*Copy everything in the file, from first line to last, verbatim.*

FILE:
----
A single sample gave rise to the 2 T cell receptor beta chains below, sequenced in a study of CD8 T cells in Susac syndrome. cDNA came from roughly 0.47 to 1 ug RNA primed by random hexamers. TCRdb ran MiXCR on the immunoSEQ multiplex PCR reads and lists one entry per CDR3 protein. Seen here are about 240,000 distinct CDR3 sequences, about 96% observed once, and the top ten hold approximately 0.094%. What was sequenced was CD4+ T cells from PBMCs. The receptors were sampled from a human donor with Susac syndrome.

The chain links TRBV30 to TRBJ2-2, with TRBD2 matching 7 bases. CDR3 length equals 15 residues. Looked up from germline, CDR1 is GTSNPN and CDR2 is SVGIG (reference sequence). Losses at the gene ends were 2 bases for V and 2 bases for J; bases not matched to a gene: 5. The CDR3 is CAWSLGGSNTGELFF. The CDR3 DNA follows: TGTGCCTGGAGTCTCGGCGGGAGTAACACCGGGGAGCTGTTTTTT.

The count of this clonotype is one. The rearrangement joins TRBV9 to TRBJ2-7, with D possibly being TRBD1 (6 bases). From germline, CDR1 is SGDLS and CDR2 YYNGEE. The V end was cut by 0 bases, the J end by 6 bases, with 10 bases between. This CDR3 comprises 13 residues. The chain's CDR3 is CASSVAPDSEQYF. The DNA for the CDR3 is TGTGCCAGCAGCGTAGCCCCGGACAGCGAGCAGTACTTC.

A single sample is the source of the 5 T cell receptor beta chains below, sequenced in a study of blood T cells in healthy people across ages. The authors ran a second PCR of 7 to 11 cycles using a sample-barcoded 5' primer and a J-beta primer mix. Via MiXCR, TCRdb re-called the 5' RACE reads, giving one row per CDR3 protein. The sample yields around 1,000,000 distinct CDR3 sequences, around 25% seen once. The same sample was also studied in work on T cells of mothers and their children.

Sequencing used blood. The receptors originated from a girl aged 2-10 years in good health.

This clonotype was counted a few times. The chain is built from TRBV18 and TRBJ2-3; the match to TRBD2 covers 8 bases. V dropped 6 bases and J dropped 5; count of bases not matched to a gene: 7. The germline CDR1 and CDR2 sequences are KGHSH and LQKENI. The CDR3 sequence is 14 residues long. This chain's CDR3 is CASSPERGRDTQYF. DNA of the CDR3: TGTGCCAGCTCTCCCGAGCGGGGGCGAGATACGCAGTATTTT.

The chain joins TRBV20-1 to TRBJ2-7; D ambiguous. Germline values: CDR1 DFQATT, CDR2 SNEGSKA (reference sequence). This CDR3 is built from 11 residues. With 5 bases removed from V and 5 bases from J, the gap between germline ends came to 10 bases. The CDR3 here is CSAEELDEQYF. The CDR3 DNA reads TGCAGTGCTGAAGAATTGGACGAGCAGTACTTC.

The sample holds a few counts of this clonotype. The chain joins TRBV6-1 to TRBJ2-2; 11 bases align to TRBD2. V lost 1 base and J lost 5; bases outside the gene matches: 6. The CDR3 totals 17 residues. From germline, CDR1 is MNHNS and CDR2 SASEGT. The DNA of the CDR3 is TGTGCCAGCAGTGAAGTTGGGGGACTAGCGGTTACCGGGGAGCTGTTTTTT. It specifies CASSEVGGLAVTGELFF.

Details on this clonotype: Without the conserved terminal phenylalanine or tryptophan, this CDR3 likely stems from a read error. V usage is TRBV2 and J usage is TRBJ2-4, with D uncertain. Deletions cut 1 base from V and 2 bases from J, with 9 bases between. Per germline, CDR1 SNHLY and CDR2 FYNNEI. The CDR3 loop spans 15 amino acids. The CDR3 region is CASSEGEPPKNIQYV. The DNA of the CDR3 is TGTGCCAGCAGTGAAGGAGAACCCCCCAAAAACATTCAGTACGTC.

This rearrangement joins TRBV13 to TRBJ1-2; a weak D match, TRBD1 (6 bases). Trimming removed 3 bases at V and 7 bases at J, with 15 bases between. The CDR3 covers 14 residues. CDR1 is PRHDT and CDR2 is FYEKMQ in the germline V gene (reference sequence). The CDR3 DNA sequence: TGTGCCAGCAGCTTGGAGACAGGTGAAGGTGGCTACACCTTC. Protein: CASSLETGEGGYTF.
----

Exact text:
A single sample gave rise to the 2 T cell receptor beta chains below, sequenced in a study of CD8 T cells in Susac syndrome. cDNA came from roughly 0.47 to 1 ug RNA primed by random hexamers. TCRdb ran MiXCR on the immunoSEQ multiplex PCR reads and lists one entry per CDR3 protein. Seen here are about 240,000 distinct CDR3 sequences, about 96% observed once, and the top ten hold approximately 0.094%. What was sequenced was CD4+ T cells from PBMCs. The receptors were sampled from a human donor with Susac syndrome.

The chain links TRBV30 to TRBJ2-2, with TRBD2 matching 7 bases. CDR3 length equals 15 residues. Looked up from germline, CDR1 is GTSNPN and CDR2 is SVGIG (reference sequence). Losses at the gene ends were 2 bases for V and 2 bases for J; bases not matched to a gene: 5. The CDR3 is CAWSLGGSNTGELFF. The CDR3 DNA follows: TGTGCCTGGAGTCTCGGCGGGAGTAACACCGGGGAGCTGTTTTTT.

The count of this clonotype is one. The rearrangement joins TRBV9 to TRBJ2-7, with D possibly being TRBD1 (6 bases). From germline, CDR1 is SGDLS and CDR2 YYNGEE. The V end was cut by 0 bases, the J end by 6 bases, with 10 bases between. This CDR3 comprises 13 residues. The chain's CDR3 is CASSVAPDSEQYF. The DNA for the CDR3 is TGTGCCAGCAGCGTAGCCCCGGACAGCGAGCAGTACTTC.

A single sample is the source of the 5 T cell receptor beta chains below, sequenced in a study of blood T cells in healthy people across ages. The authors ran a second PCR of 7 to 11 cycles using a sample-barcoded 5' primer and a J-beta primer mix. Via MiXCR, TCRdb re-called the 5' RACE reads, giving one row per CDR3 protein. The sample yields around 1,000,000 distinct CDR3 sequences, around 25% seen once. The same sample was also studied in work on T cells of mothers and their children.

Sequencing used blood. The receptors originated from a girl aged 2-10 years in good health.

This clonotype was counted a few times. The chain is built from TRBV18 and TRBJ2-3; the match to TRBD2 covers 8 bases. V dropped 6 bases and J dropped 5; count of bases not matched to a gene: 7. The germline CDR1 and CDR2 sequences are KGHSH and LQKENI. The CDR3 sequence is 14 residues long. This chain's CDR3 is CASSPERGRDTQYF. DNA of the CDR3: TGTGCCAGCTCTCCCGAGCGGGGGCGAGATACGCAGTATTTT.

The chain joins TRBV20-1 to TRBJ2-7; D ambiguous. Germline values: CDR1 DFQATT, CDR2 SNEGSKA (reference sequence). This CDR3 is built from 11 residues. With 5 bases removed from V and 5 bases from J, the gap between germline ends came to 10 bases. The CDR3 here is CSAEELDEQYF. The CDR3 DNA reads TGCAGTGCTGAAGAATTGGACGAGCAGTACTTC.

The sample holds a few counts of this clonotype. The chain joins TRBV6-1 to TRBJ2-2; 11 bases align to TRBD2. V lost 1 base and J lost 5; bases outside the gene matches: 6. The CDR3 totals 17 residues. From germline, CDR1 is MNHNS and CDR2 SASEGT. The DNA of the CDR3 is TGTGCCAGCAGTGAAGTTGGGGGACTAGCGGTTACCGGGGAGCTGTTTTTT. It specifies CASSEVGGLAVTGELFF.

Details on this clonotype: Without the conserved terminal phenylalanine or tryptophan, this CDR3 likely stems from a read error. V usage is TRBV2 and J usage is TRBJ2-4, with D uncertain. Deletions cut 1 base from V and 2 bases from J, with 9 bases between. Per germline, CDR1 SNHLY and CDR2 FYNNEI. The CDR3 loop spans 15 amino acids. The CDR3 region is CASSEGEPPKNIQYV. The DNA of the CDR3 is TGTGCCAGCAGTGAAGGAGAACCCCCCAAAAACATTCAGTACGTC.

This rearrangement joins TRBV13 to TRBJ1-2; a weak D match, TRBD1 (6 bases). Trimming removed 3 bases at V and 7 bases at J, with 15 bases between. The CDR3 covers 14 residues. CDR1 is PRHDT and CDR2 is FYEKMQ in the germline V gene (reference sequence). The CDR3 DNA sequence: TGTGCCAGCAGCTTGGAGACAGGTGAAGGTGGCTACACCTTC. Protein: CASSLETGEGGYTF.